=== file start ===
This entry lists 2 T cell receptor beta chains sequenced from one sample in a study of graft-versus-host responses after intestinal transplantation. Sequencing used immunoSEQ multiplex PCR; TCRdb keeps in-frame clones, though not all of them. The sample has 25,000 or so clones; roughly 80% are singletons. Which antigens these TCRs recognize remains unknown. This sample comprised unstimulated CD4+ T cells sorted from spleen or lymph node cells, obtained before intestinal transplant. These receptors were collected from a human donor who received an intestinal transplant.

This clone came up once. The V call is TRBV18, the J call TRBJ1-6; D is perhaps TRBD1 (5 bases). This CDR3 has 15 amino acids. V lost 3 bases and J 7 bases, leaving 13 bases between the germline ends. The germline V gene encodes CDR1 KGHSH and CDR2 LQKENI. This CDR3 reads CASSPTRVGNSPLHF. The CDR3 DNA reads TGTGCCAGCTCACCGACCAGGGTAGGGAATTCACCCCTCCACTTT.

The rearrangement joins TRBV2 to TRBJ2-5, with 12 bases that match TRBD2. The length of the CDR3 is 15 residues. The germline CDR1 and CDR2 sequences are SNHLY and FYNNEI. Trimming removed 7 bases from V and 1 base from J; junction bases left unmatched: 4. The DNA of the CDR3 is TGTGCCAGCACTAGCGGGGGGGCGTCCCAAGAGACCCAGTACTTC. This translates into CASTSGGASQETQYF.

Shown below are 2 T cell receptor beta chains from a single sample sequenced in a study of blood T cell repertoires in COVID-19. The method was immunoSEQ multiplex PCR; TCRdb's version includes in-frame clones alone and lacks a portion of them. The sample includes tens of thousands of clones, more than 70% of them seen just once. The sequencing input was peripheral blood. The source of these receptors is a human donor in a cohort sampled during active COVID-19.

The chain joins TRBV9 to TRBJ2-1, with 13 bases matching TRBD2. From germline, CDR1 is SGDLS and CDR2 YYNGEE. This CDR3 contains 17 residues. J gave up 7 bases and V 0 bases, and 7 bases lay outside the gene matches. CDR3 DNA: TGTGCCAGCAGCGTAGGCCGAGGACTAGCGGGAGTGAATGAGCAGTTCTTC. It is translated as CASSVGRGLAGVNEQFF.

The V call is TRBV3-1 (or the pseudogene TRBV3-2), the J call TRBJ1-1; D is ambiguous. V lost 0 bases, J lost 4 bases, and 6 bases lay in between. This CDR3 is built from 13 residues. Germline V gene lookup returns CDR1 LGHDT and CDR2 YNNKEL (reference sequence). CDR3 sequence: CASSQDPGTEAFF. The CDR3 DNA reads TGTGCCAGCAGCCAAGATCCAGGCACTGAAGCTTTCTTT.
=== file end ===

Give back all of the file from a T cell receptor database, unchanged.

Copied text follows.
This entry lists 2 T cell receptor beta chains sequenced from one sample in a study of graft-versus-host responses after intestinal transplantation. Sequencing used immunoSEQ multiplex PCR; TCRdb keeps in-frame clones, though not all of them. The sample has 25,000 or so clones; roughly 80% are singletons. Which antigens these TCRs recognize remains unknown. This sample comprised unstimulated CD4+ T cells sorted from spleen or lymph node cells, obtained before intestinal transplant. These receptors were collected from a human donor who received an intestinal transplant.

This clone came up once. The V call is TRBV18, the J call TRBJ1-6; D is perhaps TRBD1 (5 bases). This CDR3 has 15 amino acids. V lost 3 bases and J 7 bases, leaving 13 bases between the germline ends. The germline V gene encodes CDR1 KGHSH and CDR2 LQKENI. This CDR3 reads CASSPTRVGNSPLHF. The CDR3 DNA reads TGTGCCAGCTCACCGACCAGGGTAGGGAATTCACCCCTCCACTTT.

The rearrangement joins TRBV2 to TRBJ2-5, with 12 bases that match TRBD2. The length of the CDR3 is 15 residues. The germline CDR1 and CDR2 sequences are SNHLY and FYNNEI. Trimming removed 7 bases from V and 1 base from J; junction bases left unmatched: 4. The DNA of the CDR3 is TGTGCCAGCACTAGCGGGGGGGCGTCCCAAGAGACCCAGTACTTC. This translates into CASTSGGASQETQYF.

Shown below are 2 T cell receptor beta chains from a single sample sequenced in a study of blood T cell repertoires in COVID-19. The method was immunoSEQ multiplex PCR; TCRdb's version includes in-frame clones alone and lacks a portion of them. The sample includes tens of thousands of clones, more than 70% of them seen just once. The sequencing input was peripheral blood. The source of these receptors is a human donor in a cohort sampled during active COVID-19.

The chain joins TRBV9 to TRBJ2-1, with 13 bases matching TRBD2. From germline, CDR1 is SGDLS and CDR2 YYNGEE. This CDR3 contains 17 residues. J gave up 7 bases and V 0 bases, and 7 bases lay outside the gene matches. CDR3 DNA: TGTGCCAGCAGCGTAGGCCGAGGACTAGCGGGAGTGAATGAGCAGTTCTTC. It is translated as CASSVGRGLAGVNEQFF.

The V call is TRBV3-1 (or the pseudogene TRBV3-2), the J call TRBJ1-1; D is ambiguous. V lost 0 bases, J lost 4 bases, and 6 bases lay in between. This CDR3 is built from 13 residues. Germline V gene lookup returns CDR1 LGHDT and CDR2 YNNKEL (reference sequence). CDR3 sequence: CASSQDPGTEAFF. The CDR3 DNA reads TGTGCCAGCAGCCAAGATCCAGGCACTGAAGCTTTCTTT.